If the robot to kill the person who is guilty?

If you are looking for signs of the coming of the apocalypse, which will blame robots , note the demilitarized zone between North and South Korea. Here, along the most fortified border in the world, are more than just watch the soldiers.

Meet the SGR-A1, hour-robot, developed by Samsung in South Korea. 1.2-meter device looks a little more than a pair of black metal shoe boxes, but his soulless eyes equipped with infrared ports, can detect the enemy at a distance of four kilometers. His machine gun at the ready.

Currently, the robot informs its creators of suspected attacker sitting in the control room. And in order that he opened fire, need the approval of the person. But this robot is also working in the automatic mode and can shoot first at its discretion. Resistance, my fellow men, it is useless.

The Pentagon and the military all over the world are developing more and more autonomous weapons, it goes far beyond the remote-controlled drones, which Washington has used in Pakistan, Afghanistan and other countries. Technological advances allow these new types of weapons to choose a target and shoot it at your choice without the approval of the person. Some predict that these robots will one day be fighting side by side with the soldiers-men.

Not surprisingly, news of the robots that kill, makes some people nervous. In April this year, an international coalition of designers, researchers and human rights activists convened a campaign against the establishment of killer robots and asked the diplomats to the United Nations in Geneva. Campaigners want to ban the development and use of "lethal autonomous weapons", while recognizing that such weapons, although technologically possible, has never been applied.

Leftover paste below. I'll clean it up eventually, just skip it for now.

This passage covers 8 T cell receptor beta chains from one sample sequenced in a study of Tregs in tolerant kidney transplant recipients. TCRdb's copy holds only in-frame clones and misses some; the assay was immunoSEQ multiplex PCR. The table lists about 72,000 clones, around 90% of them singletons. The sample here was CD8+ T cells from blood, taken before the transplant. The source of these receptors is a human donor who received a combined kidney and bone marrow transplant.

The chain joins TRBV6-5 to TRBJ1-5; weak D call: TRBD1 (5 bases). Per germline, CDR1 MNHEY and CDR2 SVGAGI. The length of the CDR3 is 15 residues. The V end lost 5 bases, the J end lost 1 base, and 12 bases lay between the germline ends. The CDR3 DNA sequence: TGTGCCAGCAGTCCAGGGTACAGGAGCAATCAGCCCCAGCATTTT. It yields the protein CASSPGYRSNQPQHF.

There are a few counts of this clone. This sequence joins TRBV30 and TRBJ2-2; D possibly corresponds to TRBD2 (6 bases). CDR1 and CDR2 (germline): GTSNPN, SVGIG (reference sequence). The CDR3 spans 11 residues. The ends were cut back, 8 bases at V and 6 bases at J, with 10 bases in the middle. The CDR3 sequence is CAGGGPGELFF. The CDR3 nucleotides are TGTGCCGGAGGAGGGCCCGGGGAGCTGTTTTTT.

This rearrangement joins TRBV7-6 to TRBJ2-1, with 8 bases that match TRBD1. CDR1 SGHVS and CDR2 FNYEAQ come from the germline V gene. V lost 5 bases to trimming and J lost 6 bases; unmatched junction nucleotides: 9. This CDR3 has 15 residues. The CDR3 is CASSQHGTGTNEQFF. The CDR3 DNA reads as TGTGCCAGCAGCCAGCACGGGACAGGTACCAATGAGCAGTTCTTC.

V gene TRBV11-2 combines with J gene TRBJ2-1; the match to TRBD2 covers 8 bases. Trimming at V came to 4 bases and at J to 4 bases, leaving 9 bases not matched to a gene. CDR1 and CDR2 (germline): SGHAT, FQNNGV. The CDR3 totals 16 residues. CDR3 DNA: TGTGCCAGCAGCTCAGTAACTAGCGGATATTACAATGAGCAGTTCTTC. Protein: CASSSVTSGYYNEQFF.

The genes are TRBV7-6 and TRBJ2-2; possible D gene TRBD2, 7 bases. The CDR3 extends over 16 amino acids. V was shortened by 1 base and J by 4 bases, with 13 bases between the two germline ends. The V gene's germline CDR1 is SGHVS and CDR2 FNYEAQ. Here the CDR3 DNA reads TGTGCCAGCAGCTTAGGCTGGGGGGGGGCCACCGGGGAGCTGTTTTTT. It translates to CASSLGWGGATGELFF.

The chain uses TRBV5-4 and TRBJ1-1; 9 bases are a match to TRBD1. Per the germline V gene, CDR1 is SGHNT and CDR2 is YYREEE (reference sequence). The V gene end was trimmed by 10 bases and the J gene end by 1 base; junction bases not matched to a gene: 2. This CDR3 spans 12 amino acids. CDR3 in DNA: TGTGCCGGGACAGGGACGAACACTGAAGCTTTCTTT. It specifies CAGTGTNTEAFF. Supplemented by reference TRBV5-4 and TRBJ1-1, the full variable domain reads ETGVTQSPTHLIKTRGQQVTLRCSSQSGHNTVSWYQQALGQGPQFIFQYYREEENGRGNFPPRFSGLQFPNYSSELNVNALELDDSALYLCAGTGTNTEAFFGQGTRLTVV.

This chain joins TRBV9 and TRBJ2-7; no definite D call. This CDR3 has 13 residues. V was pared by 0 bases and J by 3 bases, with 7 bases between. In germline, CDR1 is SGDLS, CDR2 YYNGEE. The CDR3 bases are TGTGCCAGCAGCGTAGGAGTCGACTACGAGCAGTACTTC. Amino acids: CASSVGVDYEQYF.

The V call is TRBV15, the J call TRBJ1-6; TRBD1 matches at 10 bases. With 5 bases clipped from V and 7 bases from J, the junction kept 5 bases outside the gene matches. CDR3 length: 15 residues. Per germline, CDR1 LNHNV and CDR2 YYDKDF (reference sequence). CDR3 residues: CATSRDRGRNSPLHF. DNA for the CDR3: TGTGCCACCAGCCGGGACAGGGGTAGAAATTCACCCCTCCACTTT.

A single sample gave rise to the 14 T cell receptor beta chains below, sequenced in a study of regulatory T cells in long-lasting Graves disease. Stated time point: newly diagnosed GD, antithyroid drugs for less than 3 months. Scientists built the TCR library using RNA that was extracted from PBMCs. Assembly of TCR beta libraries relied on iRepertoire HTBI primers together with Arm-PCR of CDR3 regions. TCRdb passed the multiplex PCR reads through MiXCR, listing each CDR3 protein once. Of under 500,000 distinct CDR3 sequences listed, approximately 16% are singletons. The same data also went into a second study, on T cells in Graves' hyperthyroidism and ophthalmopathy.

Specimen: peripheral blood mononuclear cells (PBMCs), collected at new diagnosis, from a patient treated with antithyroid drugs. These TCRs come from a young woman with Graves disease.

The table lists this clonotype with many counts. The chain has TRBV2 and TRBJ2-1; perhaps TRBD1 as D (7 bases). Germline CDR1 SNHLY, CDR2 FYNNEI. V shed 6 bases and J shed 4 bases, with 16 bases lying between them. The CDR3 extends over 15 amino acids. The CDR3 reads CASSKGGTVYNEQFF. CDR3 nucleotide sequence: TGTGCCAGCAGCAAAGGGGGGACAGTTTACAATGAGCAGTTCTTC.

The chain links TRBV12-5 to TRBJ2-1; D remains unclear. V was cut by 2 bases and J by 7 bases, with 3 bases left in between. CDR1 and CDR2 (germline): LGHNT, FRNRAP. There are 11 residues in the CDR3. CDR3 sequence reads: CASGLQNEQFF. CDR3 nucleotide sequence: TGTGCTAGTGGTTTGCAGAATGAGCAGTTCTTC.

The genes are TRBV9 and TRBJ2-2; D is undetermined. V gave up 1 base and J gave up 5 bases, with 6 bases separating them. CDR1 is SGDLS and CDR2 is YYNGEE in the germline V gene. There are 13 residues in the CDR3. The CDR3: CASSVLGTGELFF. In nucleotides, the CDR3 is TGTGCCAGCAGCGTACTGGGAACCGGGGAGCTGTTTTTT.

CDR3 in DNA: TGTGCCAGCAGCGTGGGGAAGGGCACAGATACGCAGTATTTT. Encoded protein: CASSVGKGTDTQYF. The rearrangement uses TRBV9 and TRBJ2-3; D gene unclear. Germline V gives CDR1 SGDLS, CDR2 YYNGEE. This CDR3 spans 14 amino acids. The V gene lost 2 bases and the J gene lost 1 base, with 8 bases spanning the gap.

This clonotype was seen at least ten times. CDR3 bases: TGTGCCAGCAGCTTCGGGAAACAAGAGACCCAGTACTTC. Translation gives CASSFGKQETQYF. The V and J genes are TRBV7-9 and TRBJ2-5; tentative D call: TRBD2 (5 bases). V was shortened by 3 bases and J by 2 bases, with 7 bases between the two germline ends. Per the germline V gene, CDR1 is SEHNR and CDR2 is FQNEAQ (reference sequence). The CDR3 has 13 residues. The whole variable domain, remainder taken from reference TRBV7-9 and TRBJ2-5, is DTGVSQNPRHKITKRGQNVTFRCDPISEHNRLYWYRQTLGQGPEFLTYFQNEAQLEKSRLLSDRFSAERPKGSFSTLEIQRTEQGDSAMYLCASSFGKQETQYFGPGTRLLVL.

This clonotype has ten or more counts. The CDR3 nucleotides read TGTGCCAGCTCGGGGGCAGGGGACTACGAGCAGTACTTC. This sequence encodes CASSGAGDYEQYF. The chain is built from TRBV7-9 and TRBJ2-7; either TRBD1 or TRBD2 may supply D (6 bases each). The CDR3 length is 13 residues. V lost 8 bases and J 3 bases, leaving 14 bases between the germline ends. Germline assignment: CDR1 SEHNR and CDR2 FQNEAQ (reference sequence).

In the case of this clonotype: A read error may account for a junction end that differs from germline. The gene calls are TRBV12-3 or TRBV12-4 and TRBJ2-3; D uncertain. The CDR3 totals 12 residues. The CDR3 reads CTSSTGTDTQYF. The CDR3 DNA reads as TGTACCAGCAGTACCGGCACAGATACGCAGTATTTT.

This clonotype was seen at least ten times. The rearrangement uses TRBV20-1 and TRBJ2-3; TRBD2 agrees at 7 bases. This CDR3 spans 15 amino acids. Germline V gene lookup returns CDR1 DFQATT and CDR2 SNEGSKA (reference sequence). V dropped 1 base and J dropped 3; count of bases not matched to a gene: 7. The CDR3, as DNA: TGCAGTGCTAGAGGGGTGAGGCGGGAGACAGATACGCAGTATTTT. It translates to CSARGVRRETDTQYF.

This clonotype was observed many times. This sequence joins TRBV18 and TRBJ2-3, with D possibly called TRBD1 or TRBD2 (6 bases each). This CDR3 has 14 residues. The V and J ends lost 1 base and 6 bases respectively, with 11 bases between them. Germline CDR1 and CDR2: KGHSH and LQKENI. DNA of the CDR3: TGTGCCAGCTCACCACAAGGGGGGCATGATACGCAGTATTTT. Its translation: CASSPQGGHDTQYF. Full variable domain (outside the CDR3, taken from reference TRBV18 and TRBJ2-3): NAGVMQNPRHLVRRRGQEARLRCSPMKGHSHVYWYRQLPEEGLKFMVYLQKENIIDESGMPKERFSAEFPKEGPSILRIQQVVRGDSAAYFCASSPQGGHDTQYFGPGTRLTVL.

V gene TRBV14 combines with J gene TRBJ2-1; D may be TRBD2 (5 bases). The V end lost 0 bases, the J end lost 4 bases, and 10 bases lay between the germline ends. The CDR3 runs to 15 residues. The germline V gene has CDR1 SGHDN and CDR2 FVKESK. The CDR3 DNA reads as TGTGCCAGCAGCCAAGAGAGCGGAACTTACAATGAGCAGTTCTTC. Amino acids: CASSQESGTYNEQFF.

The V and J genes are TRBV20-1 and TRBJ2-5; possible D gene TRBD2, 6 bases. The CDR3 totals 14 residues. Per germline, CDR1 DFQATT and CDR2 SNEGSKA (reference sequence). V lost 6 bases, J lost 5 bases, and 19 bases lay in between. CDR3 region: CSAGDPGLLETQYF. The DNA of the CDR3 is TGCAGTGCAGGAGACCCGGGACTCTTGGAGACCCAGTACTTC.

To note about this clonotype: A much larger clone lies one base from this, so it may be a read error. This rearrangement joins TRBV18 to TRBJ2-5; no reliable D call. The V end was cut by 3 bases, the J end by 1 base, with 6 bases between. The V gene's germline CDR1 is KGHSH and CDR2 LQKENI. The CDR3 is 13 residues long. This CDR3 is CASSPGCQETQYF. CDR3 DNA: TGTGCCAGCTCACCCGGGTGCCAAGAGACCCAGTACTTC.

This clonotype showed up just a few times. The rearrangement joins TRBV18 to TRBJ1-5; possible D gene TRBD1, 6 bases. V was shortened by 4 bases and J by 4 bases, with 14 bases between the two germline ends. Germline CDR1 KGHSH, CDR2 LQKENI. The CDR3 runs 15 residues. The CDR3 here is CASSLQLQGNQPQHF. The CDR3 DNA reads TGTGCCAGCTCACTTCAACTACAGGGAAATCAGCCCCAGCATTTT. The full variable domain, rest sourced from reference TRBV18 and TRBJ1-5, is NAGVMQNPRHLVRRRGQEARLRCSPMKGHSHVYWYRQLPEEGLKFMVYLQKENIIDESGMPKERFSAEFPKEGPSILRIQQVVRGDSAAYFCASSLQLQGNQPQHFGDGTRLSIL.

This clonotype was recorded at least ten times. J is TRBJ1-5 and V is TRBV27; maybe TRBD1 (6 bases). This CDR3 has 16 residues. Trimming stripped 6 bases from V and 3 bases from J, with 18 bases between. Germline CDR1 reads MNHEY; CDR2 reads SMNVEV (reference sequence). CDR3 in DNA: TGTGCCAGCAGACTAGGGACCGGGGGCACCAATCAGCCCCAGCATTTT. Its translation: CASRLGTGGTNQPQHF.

"It makes sense to ask whether the decline of the value of human life that will allow robots to kill people?" - Says Peter Asaro, senior lecturer in the School of Media Research in New York, and a representative of the campaign against the killer robots.

This is just one question that philosophers, jurists and scientists struggle since time immemorial, while the world is preparing for the onslaught of new robots, which, we are told, will mow lawns, care for the elderly, to teach children with autism and even drive our cars. These robots can not kill, but the representatives of the road want to force the government and the courts to consider a number of legal and ethical issues. To whom should I sue if I get hit by a car without a driver? What if the robot to the patient-physician gives the wrong medication? What if the robot cleaner accidentally sucked my hair while I was dozing on the floor (as actually happened to a woman in South Korea not long ago)? Can a robot commit a war crime?

It is this last question is the most worried about the professor Asaro. He and other members of the coalition, which includes Human Rights Watch claimed that if an autonomous computer system is programmed to ensure that the enemy soldiers to distinguish from the civilian population, actually pulls the trigger without "human approval," it will be very difficult to keep the situation under control if something goes wrong.

If the robot goes down and kill the whole village, you will not be able to put an inanimate object in front of the International Criminal Court, or give his court-martial. Some experts say that you can not blame the law, even the developers of the robot, if they did not anticipate that the robot can go crazy.